With abortions out of reach for residents of Louisiana and Texas, emergency contraceptives are even more essential. EC is a form of birth control that can be taken up to three days after unprotected sex. EC cannot terminate existing pregnancies. Organizations and programs such as the American Society for Emergency Contraceptives, Plan B NOLA and the Big Easy EC program at Tulane are now the difference for some people being forced to carry an unplanned pregnancy to term or to not. 

Big Easy EC and Plan B NOLA, a program by the Reproductive Justice Action Collective, provide free EC to people in the greater New Orleans area. With the requirements of social distancing, these programs are using new ways to distribute EC that does not include physical interactions. Director Kelly Cleland is leading ASEC in securing donations to purchase EC to set up distribution sites across the nation. Even with all the attacks on reproductive justice, the work of advocates does not stop.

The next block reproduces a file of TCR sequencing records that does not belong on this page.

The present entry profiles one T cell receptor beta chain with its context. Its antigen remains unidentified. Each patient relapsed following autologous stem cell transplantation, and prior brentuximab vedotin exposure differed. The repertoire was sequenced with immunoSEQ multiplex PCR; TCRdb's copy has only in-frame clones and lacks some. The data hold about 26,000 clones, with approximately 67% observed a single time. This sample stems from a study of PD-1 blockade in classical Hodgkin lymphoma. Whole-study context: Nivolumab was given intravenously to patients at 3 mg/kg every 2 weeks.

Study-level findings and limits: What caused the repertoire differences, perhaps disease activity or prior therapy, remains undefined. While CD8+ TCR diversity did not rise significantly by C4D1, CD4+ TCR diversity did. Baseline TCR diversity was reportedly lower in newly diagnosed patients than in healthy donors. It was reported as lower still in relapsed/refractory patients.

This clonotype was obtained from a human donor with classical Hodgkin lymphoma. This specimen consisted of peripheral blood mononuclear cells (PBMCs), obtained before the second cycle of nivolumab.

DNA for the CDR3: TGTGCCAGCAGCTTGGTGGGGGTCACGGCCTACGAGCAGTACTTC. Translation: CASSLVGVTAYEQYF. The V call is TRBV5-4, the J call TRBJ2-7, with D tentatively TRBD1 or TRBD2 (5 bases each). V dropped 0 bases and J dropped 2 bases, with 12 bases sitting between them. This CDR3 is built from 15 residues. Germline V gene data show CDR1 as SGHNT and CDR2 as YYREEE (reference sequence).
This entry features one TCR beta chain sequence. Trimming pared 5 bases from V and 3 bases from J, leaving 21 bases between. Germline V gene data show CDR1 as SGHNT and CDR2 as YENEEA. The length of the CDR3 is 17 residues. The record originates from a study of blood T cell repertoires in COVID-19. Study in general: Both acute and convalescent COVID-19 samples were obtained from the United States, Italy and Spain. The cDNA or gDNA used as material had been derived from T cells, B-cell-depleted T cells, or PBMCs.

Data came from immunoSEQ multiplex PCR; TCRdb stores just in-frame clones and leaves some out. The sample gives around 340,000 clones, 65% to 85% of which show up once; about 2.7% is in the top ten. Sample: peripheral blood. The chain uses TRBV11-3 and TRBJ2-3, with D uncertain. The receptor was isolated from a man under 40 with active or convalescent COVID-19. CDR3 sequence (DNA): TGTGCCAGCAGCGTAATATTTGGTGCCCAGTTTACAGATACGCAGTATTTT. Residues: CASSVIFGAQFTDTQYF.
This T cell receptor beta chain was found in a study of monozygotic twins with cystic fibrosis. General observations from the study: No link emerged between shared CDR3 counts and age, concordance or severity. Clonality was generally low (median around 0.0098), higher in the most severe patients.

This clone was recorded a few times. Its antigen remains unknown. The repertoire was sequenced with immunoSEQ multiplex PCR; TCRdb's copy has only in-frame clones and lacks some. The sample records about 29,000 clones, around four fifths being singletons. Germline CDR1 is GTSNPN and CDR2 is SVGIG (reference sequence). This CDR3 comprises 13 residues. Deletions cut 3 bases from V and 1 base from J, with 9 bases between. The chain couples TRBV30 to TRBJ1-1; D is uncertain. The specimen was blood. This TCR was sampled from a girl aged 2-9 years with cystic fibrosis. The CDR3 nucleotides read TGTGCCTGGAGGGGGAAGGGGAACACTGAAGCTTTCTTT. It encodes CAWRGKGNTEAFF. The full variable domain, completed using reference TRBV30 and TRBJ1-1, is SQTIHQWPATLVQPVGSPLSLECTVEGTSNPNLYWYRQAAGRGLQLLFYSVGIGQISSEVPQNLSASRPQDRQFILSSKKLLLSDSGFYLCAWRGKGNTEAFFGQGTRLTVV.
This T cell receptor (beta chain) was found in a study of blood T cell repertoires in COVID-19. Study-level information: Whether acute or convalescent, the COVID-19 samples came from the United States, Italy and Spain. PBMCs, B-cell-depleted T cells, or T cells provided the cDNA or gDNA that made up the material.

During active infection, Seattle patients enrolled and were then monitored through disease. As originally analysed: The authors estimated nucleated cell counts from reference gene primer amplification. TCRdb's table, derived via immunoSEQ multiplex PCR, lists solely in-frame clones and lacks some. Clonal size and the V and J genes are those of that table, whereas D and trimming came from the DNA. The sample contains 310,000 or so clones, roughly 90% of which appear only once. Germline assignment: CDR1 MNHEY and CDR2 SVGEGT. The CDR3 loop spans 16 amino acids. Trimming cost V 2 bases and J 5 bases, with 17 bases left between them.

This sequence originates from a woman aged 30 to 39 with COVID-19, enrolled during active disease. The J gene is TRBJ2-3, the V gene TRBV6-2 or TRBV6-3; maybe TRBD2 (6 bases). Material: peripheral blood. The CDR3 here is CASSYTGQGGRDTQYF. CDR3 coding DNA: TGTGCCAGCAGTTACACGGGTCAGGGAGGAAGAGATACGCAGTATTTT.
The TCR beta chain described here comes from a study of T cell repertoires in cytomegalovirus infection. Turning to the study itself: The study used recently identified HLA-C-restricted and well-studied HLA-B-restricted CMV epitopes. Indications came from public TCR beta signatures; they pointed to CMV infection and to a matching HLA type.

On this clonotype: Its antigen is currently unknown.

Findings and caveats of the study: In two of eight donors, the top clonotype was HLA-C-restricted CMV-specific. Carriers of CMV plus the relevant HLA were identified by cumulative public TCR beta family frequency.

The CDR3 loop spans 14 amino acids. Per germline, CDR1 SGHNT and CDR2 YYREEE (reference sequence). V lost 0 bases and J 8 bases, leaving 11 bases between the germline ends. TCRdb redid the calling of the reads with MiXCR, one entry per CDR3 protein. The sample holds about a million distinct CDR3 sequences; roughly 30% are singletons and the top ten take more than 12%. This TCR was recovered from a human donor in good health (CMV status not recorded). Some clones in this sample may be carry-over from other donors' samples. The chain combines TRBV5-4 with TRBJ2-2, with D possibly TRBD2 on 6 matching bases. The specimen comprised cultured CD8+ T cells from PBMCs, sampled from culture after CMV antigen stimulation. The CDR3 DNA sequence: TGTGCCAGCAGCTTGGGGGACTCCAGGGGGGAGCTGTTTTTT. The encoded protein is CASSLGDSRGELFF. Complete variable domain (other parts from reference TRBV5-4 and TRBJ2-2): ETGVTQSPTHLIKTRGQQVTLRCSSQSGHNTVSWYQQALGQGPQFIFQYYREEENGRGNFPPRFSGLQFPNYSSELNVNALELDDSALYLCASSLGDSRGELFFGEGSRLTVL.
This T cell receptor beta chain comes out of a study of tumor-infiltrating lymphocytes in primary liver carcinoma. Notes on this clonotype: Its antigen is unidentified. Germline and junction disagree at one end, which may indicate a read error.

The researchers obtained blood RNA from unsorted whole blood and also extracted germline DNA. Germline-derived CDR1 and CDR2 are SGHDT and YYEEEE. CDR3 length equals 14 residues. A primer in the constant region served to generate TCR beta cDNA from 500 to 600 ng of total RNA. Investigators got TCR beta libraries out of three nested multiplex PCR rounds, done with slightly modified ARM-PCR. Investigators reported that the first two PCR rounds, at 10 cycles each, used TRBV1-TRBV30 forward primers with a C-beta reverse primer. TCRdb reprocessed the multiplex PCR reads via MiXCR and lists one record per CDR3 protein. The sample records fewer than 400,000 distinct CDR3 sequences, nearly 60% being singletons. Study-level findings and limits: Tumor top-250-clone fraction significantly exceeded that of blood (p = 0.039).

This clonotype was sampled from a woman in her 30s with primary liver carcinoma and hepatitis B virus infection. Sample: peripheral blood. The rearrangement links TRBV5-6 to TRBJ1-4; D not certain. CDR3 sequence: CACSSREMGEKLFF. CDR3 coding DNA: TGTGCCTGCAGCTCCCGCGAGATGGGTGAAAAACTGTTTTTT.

Amidst all the attacks on reproductive rights and justice, Bangel has expressed a hopeful optimism. With the nation’s reaction to COVID-19, people are starting to take notice of the “immense injustices” in the U.S.

According to Bangel, people are now more than ever more able to see “how close they are to not having autonomy over their lives.” Bangel hopes that with this newfound awareness, people be more empathetic to the plight of people who simply seek full bodily and reproductive autonomy.

Regardless, the work of reproductive justice advocates will continue. No matter how many changes need to be made, the work will get done because the people need it and they deserve it.